Former champion Rory McIlroy found form too late to avoid a second consecutive missed cut in the US Open, but was able to take some positives from his display at Erin Hills.
Playing just his seventh tournament of the year due to a rib injury, McIlroy left himself a mountain to climb following a first round of 78 on Thursday, when a record 44 players broke par.
And despite carding four birdies in his last six holes for a 71 on Friday, the four-time major winner saw his own pre-event prediction come true, having said on Tuesday that anyone who could not hit the wide fairways ”might as well pack your bags and go home”.
“I showed up for the last six holes, anyway,” said McIlroy, who won at Congressional in 2011 with a record 16-under-par total, but is now a combined 55 over par for his other eight US Open appearances.
“I definitely hit it better off the tee. I think I hit 11 fairways other than the five I did (on Thursday). But I think at the end of the day it’s competitive rounds with a card in my hand that I need and I’ve been very light on them this year.
“I saw some positives there on the back nine coming in and hopefully I can take them to the Travelers (Championship) next week. I’m excited to get on a run of golf and get going.”
McIlroy worked with his coach Michael Bannon on making a smoother transition from the top of his backswing and although he was three over par after 12 holes, birdies on the fourth, fifth, seventh and ninth ended the week on a high.
“Even though it’s very disappointing to not be here on the weekend, I think these last two rounds will serve me well going into the summer,” added the 28-year-old, who has added the Scottish Open to his schedule in between the Irish Open and Open Championship.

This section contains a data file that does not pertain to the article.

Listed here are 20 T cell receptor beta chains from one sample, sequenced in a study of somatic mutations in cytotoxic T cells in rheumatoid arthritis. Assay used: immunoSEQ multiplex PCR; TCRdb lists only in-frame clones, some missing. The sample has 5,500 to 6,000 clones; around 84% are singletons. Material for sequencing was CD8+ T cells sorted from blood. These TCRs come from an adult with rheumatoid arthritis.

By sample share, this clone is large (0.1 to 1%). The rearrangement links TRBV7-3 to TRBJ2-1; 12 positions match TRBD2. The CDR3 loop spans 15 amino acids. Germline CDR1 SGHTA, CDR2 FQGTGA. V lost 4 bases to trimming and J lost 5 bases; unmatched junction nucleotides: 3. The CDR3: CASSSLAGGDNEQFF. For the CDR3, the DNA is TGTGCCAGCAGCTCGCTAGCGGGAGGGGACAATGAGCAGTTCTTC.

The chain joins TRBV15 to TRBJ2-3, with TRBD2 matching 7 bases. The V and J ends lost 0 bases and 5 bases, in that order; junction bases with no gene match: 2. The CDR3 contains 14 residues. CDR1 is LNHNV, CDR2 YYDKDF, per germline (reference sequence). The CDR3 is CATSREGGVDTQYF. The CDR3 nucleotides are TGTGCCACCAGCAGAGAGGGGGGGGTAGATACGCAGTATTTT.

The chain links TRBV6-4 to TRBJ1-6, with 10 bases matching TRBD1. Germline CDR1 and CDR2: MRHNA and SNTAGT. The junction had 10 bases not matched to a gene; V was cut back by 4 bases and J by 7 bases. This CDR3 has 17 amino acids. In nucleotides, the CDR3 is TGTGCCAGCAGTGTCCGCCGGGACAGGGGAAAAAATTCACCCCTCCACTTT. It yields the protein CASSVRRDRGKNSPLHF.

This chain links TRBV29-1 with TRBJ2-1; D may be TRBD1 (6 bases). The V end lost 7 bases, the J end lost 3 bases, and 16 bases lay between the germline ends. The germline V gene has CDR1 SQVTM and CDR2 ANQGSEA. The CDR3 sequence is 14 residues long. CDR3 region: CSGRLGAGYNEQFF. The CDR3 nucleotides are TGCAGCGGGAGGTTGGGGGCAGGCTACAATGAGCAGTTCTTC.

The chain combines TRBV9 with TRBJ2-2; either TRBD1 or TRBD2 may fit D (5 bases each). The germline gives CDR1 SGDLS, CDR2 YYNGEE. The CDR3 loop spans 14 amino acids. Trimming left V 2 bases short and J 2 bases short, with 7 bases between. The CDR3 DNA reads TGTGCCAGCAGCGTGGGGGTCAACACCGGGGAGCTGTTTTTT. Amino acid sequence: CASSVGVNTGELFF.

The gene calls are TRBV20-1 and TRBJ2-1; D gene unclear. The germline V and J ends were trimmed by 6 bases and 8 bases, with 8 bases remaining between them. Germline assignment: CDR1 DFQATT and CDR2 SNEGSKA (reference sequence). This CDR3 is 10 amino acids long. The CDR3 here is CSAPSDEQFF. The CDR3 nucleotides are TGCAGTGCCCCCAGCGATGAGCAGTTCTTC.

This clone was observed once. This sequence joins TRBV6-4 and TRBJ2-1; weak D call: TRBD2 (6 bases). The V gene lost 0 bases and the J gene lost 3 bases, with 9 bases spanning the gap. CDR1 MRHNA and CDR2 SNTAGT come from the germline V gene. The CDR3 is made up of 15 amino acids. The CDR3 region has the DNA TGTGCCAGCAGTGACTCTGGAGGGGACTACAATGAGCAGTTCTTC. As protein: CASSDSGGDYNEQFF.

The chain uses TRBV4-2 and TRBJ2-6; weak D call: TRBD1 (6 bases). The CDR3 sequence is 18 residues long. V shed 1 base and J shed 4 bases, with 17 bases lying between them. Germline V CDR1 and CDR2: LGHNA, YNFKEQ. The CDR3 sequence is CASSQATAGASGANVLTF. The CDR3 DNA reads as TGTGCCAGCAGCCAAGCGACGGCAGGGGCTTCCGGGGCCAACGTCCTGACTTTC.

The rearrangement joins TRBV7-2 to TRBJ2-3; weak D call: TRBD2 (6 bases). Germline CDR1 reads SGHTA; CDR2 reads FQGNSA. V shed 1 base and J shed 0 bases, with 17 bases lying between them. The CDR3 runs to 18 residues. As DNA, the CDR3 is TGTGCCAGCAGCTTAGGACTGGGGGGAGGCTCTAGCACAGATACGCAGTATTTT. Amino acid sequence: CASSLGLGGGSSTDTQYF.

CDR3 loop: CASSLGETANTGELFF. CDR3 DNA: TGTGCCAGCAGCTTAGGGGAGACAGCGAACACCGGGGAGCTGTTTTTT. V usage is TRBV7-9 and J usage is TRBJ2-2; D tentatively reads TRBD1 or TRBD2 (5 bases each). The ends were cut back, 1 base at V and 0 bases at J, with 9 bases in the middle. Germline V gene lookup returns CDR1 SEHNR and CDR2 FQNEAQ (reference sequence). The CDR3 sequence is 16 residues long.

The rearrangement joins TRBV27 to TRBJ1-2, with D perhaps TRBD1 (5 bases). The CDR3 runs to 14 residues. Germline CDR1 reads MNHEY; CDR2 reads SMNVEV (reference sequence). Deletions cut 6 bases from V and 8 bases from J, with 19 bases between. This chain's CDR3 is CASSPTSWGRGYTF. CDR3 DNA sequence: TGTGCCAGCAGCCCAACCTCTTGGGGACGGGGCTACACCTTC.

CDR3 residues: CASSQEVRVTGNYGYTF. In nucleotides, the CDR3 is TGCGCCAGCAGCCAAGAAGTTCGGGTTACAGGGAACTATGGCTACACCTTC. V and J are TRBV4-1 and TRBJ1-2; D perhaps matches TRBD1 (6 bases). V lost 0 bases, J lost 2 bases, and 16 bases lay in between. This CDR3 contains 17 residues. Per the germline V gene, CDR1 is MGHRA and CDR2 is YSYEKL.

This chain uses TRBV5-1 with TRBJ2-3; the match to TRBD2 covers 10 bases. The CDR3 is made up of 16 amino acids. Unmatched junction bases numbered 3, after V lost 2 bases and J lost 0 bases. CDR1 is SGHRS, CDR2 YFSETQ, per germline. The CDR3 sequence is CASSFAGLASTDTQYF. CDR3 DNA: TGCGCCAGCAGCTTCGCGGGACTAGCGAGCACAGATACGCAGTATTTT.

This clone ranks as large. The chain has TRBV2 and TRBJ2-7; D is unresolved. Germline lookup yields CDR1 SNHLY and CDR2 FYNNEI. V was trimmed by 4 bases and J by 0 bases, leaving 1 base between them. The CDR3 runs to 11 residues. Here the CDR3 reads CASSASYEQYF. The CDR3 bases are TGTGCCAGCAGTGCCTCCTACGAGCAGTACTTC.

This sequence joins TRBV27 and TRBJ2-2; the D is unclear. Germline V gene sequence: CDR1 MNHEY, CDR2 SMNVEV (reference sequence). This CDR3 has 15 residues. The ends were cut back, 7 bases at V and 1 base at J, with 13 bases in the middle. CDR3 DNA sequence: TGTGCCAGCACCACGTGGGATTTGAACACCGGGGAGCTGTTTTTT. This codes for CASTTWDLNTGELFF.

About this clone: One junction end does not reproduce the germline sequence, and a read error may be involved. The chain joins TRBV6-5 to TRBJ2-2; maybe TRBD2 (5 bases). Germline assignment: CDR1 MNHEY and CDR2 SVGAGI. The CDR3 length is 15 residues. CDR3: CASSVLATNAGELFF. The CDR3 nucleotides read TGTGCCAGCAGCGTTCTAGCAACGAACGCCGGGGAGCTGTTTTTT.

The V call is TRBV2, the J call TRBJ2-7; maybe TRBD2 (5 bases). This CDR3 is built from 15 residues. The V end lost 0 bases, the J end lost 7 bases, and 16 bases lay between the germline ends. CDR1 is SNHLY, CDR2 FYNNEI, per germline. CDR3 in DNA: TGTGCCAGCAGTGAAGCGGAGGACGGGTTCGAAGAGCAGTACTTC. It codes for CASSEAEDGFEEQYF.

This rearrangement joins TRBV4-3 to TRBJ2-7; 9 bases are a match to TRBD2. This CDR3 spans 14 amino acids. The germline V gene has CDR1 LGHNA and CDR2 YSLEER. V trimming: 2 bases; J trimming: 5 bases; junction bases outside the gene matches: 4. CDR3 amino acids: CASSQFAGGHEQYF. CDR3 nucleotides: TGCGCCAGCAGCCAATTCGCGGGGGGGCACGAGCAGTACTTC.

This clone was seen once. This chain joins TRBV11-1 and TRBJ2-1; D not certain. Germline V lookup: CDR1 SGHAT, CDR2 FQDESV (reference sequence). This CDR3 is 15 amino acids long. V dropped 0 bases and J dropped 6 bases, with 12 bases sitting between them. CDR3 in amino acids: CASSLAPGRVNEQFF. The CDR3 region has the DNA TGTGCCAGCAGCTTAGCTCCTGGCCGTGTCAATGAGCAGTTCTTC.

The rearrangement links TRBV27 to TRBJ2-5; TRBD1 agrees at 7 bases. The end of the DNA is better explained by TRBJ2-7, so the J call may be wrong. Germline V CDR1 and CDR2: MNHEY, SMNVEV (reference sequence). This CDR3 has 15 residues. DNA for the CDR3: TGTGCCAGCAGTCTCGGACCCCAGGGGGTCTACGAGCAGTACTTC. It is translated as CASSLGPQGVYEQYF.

“I started to let it go a little bit on the back nine and showed what I can do. It didn’t matter at that point because I was so far from the cut line, but at least I know it’s in there, it’s just a matter of getting it out of me and getting myself in the right frame of mind.
“(On Thursday), coming off an injury, I was a little anxious going out there. I got off to a good start, but it sort of caught up with me as the round went on. I think the more rounds I can play, I’m hopefully going to get rid of all that stuff and hopefully strip it down to what you saw the last six holes.
“I’ve got a busy summer, so I’m excited to play a lot of golf. I feel like that’s going to help me to get back into contention and hopefully try to win some of these things.
“I’m hungry, but I’m not going to force it. I’m going to let it happen. I know if I go out and play the golf I’m capable of, good things should happen.”
Rickie Fowler scored a record-equalling seven-under-par 65 to grab the early lead in a low-scoring opening round at the US Open on Thursday as world number one Dustin Johnson struggled to make an impact.
Fowler, the world number nine from California, revelled in benign conditions at Erin Hills Golf Course to notch seven birdies and 11 pars.
With the picturesque par-72 course set up at a monstrous 7,845 yards, Erin Hills had been expected to live up to the US Open’s billing of being the toughest test in golf.
But a week of rain which has softened greens and made fairways more forgiving created an inviting start to the second major of the season.
Fowler wasted no time in exploiting the conditions after teeing off on the 10th, rattling off four quick birdies to be four under.